Do you think the air loss will be minimal in the following situation

Underground duct with some separation at the joints, trenched and encased in pea gravel but surrounded with clay soil. There is also a 4" layor of pea gravel under the slab. The perimeter of the house is CMU block with clay backfill.

i.e. do you think the clay will stop the air flow leakage like clay stops water flow.

He wants to seal the ducts and I tell him he is wasting his money.

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So...the subslab duct is supply, which would provide dilution to the subslab zone through the existing air leaks. The non-operational system would provide pressure relief venting when the furnace is operating and potentially allow outside air to enter the gravel if stack affect is strong enough. The pipe sizes will only support 80 cfm, based upon my knowledge of the common fan curves used for radon. I suspect the fan is a Fantech HP220, which given the ability with duct size, will move more than 220 cfm . The savings numbers to me should also recognize the difference in ventilation caused by pressure changes either by the operating radon system or the HVAC system. I love that you can measure house tightness and pressure changes and develop a pretty good sense for the change in total flow.

 

Seriously, underground ducts?  I've never seen it done where it didn't end up with rotted ducts, condensation standing in the ducts and growing healthy mold, attracting rodents who like the conditioned and safe nesting areas, and becoming a conduit for radon.  They are a mess from an IAQ perspective and they perform very badly from an energy perspective.  As Nancy Reagan was fond of saying, "Just say No!"

look in to its like sewer liner

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It,s put in buy the group who do sewer pipe restoration.  6" is the very min.  It,s about 1/4" thick I saw it done on 36" under ground PVC pipe  with 12" branch runs out of thick steel and boots out of 24 gage sheet steel.   I have seen the group put in large flue liner with the same tools-pumps.  using fire proof liner.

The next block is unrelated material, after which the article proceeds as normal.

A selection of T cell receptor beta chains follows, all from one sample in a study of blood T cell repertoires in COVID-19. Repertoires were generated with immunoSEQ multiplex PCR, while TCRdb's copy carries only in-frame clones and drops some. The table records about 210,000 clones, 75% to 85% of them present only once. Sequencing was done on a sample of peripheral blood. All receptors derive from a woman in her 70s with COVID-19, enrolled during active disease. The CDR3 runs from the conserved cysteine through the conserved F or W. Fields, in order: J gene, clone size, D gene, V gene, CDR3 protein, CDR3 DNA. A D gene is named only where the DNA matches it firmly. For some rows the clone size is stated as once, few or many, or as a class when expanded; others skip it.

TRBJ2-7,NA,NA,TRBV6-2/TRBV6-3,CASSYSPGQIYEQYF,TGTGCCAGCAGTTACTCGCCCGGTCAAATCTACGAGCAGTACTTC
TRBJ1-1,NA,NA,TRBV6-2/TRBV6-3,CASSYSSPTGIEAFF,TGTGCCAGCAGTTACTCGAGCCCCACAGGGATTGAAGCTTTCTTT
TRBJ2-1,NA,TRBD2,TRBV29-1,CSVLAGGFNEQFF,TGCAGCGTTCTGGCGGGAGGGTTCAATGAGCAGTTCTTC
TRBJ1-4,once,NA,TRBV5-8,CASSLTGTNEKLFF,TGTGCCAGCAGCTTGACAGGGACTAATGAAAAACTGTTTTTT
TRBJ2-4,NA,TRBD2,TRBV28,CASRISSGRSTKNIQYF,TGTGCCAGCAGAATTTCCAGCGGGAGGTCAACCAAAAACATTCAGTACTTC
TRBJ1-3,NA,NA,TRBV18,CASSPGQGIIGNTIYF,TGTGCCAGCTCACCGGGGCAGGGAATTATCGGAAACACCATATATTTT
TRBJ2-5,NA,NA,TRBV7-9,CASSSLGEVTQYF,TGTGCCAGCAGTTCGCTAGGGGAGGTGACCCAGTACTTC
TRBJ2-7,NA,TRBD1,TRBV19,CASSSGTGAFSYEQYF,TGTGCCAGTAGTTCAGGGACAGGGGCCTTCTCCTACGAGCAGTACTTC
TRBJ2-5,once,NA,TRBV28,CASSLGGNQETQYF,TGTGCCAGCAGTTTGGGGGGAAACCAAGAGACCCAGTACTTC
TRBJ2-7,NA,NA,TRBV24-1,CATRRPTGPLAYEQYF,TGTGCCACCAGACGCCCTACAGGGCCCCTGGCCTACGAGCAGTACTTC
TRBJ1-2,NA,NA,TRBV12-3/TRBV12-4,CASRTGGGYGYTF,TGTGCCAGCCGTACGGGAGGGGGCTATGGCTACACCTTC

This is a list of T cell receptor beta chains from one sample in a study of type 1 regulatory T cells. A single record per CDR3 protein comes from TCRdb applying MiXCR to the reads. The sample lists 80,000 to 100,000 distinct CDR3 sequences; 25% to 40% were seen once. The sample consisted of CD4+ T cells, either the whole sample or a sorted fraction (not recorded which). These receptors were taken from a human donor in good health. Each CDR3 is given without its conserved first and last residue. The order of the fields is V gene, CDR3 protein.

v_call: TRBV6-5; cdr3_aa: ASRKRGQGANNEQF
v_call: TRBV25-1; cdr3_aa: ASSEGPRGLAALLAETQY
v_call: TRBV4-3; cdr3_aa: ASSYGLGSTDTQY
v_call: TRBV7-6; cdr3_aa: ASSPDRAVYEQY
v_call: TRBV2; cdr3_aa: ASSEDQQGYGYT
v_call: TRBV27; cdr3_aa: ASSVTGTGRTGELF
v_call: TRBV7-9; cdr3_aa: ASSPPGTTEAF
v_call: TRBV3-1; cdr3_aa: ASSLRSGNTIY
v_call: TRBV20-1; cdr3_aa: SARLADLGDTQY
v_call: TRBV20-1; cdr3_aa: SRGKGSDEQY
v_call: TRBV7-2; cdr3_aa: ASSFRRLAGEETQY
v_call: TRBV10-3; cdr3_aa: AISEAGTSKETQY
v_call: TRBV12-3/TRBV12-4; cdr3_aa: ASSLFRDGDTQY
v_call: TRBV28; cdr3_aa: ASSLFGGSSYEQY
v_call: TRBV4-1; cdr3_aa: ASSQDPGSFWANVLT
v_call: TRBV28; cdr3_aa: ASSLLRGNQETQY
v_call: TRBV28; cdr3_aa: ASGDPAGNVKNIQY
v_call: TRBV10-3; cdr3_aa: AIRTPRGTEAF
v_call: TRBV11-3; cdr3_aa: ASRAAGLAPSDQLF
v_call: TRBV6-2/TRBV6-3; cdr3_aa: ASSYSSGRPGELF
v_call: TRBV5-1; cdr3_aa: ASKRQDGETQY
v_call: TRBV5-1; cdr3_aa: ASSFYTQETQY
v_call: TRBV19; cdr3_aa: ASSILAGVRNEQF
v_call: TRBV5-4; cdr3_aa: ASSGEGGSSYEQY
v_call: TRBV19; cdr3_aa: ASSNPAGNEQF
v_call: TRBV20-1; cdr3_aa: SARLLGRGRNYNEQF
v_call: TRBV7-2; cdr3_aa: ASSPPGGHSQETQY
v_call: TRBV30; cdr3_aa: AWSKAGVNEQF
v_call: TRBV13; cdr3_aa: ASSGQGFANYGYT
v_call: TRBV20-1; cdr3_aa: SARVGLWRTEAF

most under ground duct are heat  only, and sized that way 

Uninsulated duct will require 150 btuh per linear foot of duct for heating.

1" insulated duct needs 90 btuh per linear foot for heating, 40% less energy

2" insulated duct will need 75 btuh per linear foot of duct pipe for heating, 50% less energy

Eric Kjelshus Energy 

Not sure how much if any air is leaking. If it is leaking where does it ultimately go? I agree, doubt it's worth messing with. If the A-coil is over 5 years old and not been cleaned, cleaning would yield a much quicker payback time.

I disagree with cleaning the A-coil being more effective than fixing or moving away from underground ducts.  Huge difference.

In ground ducting - if rotted out will leak air into the ground - even through the clay.  The clay may be impermeable to water but the air would move through it.  Trees grow in clay,  the roots need to breath.  Flood the clay field with trees on it they will die if the roots don't get air.  (yes there are trees that grow in swamps - but try growing a pine tree or spruce tree there....)

If the in ground ducts are leaky, the house may also have a dust problem,  moisture and mold problems... not caused by the A-coil, but a result of warm heated air in contact with the dirt and remnants of rotten duct work.

Not sure what Kevin has done,  but duct testing should be done - and then the hard decision is to try to fix or abandon and replace with something above the ground.

Mini splits would be my choice... but that may be difficult to explain to customer if they just replaced the furnace.  If so - build them a recommended replacement and if (when) the furnace fails - do it right at that time...

If the ductwork is damaged and/or has water in it, that needs to be addressed right away. If the ductwork is dry and not collapsed then go for the A-coil cleaning. Water in ductwork will show up as sauna like conditions in the winter if the leak is bad enough..

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